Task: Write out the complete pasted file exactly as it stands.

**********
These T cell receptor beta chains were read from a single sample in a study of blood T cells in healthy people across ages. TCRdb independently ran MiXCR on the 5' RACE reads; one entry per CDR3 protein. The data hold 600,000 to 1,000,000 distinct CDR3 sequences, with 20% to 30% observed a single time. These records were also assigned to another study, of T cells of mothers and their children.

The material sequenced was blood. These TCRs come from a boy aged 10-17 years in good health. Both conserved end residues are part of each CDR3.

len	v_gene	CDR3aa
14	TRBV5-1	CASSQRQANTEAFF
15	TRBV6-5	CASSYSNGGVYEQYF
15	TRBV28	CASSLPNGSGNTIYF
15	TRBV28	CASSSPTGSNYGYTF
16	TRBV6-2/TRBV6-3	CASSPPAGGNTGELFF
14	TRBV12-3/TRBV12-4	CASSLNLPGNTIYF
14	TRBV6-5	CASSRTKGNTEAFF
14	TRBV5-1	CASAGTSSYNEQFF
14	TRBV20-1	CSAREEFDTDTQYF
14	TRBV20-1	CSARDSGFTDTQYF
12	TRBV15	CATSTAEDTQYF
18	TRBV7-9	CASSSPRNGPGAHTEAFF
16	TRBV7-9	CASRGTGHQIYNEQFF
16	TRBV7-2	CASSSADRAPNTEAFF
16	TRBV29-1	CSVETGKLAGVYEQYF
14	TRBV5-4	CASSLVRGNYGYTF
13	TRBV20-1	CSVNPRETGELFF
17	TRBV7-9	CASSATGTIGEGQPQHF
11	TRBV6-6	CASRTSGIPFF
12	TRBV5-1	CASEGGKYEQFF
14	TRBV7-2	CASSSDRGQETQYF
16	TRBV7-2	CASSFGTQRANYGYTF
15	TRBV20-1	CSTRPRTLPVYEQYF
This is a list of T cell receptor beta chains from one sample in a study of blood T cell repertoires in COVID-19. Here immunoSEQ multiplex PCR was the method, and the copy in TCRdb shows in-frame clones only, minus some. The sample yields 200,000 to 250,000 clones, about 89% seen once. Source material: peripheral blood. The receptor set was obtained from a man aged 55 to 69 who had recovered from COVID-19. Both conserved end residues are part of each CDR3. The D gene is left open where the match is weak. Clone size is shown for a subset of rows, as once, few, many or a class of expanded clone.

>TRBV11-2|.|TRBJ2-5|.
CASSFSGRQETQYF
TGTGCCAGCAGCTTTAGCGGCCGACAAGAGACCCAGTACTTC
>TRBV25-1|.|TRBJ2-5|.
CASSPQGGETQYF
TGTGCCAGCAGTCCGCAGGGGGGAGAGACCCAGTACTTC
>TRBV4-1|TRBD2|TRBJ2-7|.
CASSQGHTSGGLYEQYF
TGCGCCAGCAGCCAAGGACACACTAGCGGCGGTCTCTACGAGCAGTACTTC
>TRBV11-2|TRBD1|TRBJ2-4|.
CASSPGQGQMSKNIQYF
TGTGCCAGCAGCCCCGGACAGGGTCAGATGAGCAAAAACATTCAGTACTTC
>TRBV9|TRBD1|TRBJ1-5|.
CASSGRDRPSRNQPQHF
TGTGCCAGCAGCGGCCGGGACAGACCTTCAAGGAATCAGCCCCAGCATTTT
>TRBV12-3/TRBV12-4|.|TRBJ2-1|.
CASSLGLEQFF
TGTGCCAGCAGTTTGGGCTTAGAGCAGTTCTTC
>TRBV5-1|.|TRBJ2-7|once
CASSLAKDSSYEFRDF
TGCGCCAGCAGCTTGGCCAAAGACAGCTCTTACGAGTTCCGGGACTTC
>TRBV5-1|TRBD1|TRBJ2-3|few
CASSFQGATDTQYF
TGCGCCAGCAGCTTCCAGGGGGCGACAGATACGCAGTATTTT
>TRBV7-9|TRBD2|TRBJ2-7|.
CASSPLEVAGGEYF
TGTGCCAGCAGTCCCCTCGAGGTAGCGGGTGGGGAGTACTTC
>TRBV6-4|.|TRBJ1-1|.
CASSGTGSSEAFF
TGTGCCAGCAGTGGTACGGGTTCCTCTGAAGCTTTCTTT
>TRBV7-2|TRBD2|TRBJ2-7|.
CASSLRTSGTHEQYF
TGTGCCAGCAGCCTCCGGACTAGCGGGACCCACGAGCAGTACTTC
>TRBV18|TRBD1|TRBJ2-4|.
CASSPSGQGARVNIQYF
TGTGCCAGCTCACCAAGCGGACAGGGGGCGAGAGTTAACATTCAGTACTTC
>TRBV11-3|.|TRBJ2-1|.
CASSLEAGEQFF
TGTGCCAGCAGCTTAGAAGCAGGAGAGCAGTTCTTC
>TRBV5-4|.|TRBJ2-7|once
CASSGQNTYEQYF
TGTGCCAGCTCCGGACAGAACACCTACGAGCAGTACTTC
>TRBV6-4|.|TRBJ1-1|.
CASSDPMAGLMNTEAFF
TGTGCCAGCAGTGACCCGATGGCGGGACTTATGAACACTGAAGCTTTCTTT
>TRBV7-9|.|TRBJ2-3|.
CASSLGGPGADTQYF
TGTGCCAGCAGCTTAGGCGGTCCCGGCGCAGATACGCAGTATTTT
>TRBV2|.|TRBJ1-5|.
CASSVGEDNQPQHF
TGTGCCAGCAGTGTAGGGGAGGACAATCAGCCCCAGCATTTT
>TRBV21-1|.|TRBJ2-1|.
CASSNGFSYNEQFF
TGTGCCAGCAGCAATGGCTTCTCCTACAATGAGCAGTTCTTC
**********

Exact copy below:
These T cell receptor beta chains were read from a single sample in a study of blood T cells in healthy people across ages. TCRdb independently ran MiXCR on the 5' RACE reads; one entry per CDR3 protein. The data hold 600,000 to 1,000,000 distinct CDR3 sequences, with 20% to 30% observed a single time. These records were also assigned to another study, of T cells of mothers and their children.

The material sequenced was blood. These TCRs come from a boy aged 10-17 years in good health. Both conserved end residues are part of each CDR3.

len	v_gene	CDR3aa
14	TRBV5-1	CASSQRQANTEAFF
15	TRBV6-5	CASSYSNGGVYEQYF
15	TRBV28	CASSLPNGSGNTIYF
15	TRBV28	CASSSPTGSNYGYTF
16	TRBV6-2/TRBV6-3	CASSPPAGGNTGELFF
14	TRBV12-3/TRBV12-4	CASSLNLPGNTIYF
14	TRBV6-5	CASSRTKGNTEAFF
14	TRBV5-1	CASAGTSSYNEQFF
14	TRBV20-1	CSAREEFDTDTQYF
14	TRBV20-1	CSARDSGFTDTQYF
12	TRBV15	CATSTAEDTQYF
18	TRBV7-9	CASSSPRNGPGAHTEAFF
16	TRBV7-9	CASRGTGHQIYNEQFF
16	TRBV7-2	CASSSADRAPNTEAFF
16	TRBV29-1	CSVETGKLAGVYEQYF
14	TRBV5-4	CASSLVRGNYGYTF
13	TRBV20-1	CSVNPRETGELFF
17	TRBV7-9	CASSATGTIGEGQPQHF
11	TRBV6-6	CASRTSGIPFF
12	TRBV5-1	CASEGGKYEQFF
14	TRBV7-2	CASSSDRGQETQYF
16	TRBV7-2	CASSFGTQRANYGYTF
15	TRBV20-1	CSTRPRTLPVYEQYF
This is a list of T cell receptor beta chains from one sample in a study of blood T cell repertoires in COVID-19. Here immunoSEQ multiplex PCR was the method, and the copy in TCRdb shows in-frame clones only, minus some. The sample yields 200,000 to 250,000 clones, about 89% seen once. Source material: peripheral blood. The receptor set was obtained from a man aged 55 to 69 who had recovered from COVID-19. Both conserved end residues are part of each CDR3. The D gene is left open where the match is weak. Clone size is shown for a subset of rows, as once, few, many or a class of expanded clone.

>TRBV11-2|.|TRBJ2-5|.
CASSFSGRQETQYF
TGTGCCAGCAGCTTTAGCGGCCGACAAGAGACCCAGTACTTC
>TRBV25-1|.|TRBJ2-5|.
CASSPQGGETQYF
TGTGCCAGCAGTCCGCAGGGGGGAGAGACCCAGTACTTC
>TRBV4-1|TRBD2|TRBJ2-7|.
CASSQGHTSGGLYEQYF
TGCGCCAGCAGCCAAGGACACACTAGCGGCGGTCTCTACGAGCAGTACTTC
>TRBV11-2|TRBD1|TRBJ2-4|.
CASSPGQGQMSKNIQYF
TGTGCCAGCAGCCCCGGACAGGGTCAGATGAGCAAAAACATTCAGTACTTC
>TRBV9|TRBD1|TRBJ1-5|.
CASSGRDRPSRNQPQHF
TGTGCCAGCAGCGGCCGGGACAGACCTTCAAGGAATCAGCCCCAGCATTTT
>TRBV12-3/TRBV12-4|.|TRBJ2-1|.
CASSLGLEQFF
TGTGCCAGCAGTTTGGGCTTAGAGCAGTTCTTC
>TRBV5-1|.|TRBJ2-7|once
CASSLAKDSSYEFRDF
TGCGCCAGCAGCTTGGCCAAAGACAGCTCTTACGAGTTCCGGGACTTC
>TRBV5-1|TRBD1|TRBJ2-3|few
CASSFQGATDTQYF
TGCGCCAGCAGCTTCCAGGGGGCGACAGATACGCAGTATTTT
>TRBV7-9|TRBD2|TRBJ2-7|.
CASSPLEVAGGEYF
TGTGCCAGCAGTCCCCTCGAGGTAGCGGGTGGGGAGTACTTC
>TRBV6-4|.|TRBJ1-1|.
CASSGTGSSEAFF
TGTGCCAGCAGTGGTACGGGTTCCTCTGAAGCTTTCTTT
>TRBV7-2|TRBD2|TRBJ2-7|.
CASSLRTSGTHEQYF
TGTGCCAGCAGCCTCCGGACTAGCGGGACCCACGAGCAGTACTTC
>TRBV18|TRBD1|TRBJ2-4|.
CASSPSGQGARVNIQYF
TGTGCCAGCTCACCAAGCGGACAGGGGGCGAGAGTTAACATTCAGTACTTC
>TRBV11-3|.|TRBJ2-1|.
CASSLEAGEQFF
TGTGCCAGCAGCTTAGAAGCAGGAGAGCAGTTCTTC
>TRBV5-4|.|TRBJ2-7|once
CASSGQNTYEQYF
TGTGCCAGCTCCGGACAGAACACCTACGAGCAGTACTTC
>TRBV6-4|.|TRBJ1-1|.
CASSDPMAGLMNTEAFF
TGTGCCAGCAGTGACCCGATGGCGGGACTTATGAACACTGAAGCTTTCTTT
>TRBV7-9|.|TRBJ2-3|.
CASSLGGPGADTQYF
TGTGCCAGCAGCTTAGGCGGTCCCGGCGCAGATACGCAGTATTTT
>TRBV2|.|TRBJ1-5|.
CASSVGEDNQPQHF
TGTGCCAGCAGTGTAGGGGAGGACAATCAGCCCCAGCATTTT
>TRBV21-1|.|TRBJ2-1|.
CASSNGFSYNEQFF
TGTGCCAGCAGCAATGGCTTCTCCTACAATGAGCAGTTCTTC